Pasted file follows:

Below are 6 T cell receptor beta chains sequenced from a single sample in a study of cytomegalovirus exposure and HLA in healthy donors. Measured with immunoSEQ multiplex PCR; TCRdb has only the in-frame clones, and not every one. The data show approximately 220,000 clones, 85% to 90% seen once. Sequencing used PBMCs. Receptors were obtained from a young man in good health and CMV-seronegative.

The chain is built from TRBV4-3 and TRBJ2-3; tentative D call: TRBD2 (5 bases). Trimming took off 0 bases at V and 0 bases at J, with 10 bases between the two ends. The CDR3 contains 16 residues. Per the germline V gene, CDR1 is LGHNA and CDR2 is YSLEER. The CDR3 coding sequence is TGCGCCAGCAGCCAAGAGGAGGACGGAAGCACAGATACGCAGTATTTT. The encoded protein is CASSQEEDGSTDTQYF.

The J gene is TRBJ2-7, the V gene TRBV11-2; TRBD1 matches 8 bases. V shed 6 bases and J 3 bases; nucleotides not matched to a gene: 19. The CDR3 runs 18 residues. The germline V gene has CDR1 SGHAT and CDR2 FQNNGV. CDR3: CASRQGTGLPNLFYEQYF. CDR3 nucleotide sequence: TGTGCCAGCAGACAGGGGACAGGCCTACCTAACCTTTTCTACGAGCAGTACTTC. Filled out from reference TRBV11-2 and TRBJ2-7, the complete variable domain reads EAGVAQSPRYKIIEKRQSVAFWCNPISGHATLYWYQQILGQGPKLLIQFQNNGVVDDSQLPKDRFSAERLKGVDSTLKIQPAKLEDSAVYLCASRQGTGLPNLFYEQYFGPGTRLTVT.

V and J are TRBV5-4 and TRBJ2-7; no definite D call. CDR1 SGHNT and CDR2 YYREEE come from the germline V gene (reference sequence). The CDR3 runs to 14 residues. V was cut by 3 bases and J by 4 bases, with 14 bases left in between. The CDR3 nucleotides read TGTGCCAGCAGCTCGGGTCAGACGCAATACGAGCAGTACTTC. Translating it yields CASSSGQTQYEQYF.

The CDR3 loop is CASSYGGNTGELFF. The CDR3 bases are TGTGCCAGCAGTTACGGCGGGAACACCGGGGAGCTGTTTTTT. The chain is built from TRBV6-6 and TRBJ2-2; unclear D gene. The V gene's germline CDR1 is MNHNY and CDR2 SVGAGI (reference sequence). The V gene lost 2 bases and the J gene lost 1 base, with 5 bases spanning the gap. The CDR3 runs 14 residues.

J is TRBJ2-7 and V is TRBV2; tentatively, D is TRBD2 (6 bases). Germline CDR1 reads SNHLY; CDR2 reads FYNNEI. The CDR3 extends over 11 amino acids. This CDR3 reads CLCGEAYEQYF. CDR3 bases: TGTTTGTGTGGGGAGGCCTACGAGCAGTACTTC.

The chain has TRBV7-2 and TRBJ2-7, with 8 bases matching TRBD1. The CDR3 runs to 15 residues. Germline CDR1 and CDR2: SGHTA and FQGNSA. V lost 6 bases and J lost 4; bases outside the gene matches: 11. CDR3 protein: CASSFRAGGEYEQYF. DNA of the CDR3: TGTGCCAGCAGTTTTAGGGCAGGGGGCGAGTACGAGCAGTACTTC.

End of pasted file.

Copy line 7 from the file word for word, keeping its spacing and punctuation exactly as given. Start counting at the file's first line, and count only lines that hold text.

The chain has TRBV7-2 and TRBJ2-7, with 8 bases matching TRBD1. The CDR3 runs to 15 residues. Germline CDR1 and CDR2: SGHTA and FQGNSA. V lost 6 bases and J lost 4; bases outside the gene matches: 11. CDR3 protein: CASSFRAGGEYEQYF. DNA of the CDR3: TGTGCCAGCAGTTTTAGGGCAGGGGGCGAGTACGAGCAGTACTTC.